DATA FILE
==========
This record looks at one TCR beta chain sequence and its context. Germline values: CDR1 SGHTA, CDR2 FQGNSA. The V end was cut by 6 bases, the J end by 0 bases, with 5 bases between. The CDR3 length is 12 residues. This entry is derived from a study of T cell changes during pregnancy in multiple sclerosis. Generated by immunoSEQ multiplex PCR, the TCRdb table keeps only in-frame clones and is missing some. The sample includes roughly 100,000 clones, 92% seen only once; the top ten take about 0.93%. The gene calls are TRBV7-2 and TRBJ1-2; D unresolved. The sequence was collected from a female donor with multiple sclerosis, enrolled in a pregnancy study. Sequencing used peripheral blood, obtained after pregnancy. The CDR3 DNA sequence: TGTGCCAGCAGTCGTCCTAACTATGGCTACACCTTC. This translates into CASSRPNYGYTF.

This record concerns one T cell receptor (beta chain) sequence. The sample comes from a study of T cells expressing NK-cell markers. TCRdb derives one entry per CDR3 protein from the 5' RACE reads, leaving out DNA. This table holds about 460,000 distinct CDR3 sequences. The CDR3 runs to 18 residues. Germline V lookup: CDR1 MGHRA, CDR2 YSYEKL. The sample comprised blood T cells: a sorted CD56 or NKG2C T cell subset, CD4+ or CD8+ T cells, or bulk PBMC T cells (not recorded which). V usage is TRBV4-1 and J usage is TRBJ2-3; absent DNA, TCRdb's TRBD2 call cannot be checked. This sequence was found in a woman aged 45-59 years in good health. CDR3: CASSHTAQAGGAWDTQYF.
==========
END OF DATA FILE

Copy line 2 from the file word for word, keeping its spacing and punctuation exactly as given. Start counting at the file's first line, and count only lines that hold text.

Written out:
This record concerns one T cell receptor (beta chain) sequence. The sample comes from a study of T cells expressing NK-cell markers. TCRdb derives one entry per CDR3 protein from the 5' RACE reads, leaving out DNA. This table holds about 460,000 distinct CDR3 sequences. The CDR3 runs to 18 residues. Germline V lookup: CDR1 MGHRA, CDR2 YSYEKL. The sample comprised blood T cells: a sorted CD56 or NKG2C T cell subset, CD4+ or CD8+ T cells, or bulk PBMC T cells (not recorded which). V usage is TRBV4-1 and J usage is TRBJ2-3; absent DNA, TCRdb's TRBD2 call cannot be checked. This sequence was found in a woman aged 45-59 years in good health. CDR3: CASSHTAQAGGAWDTQYF.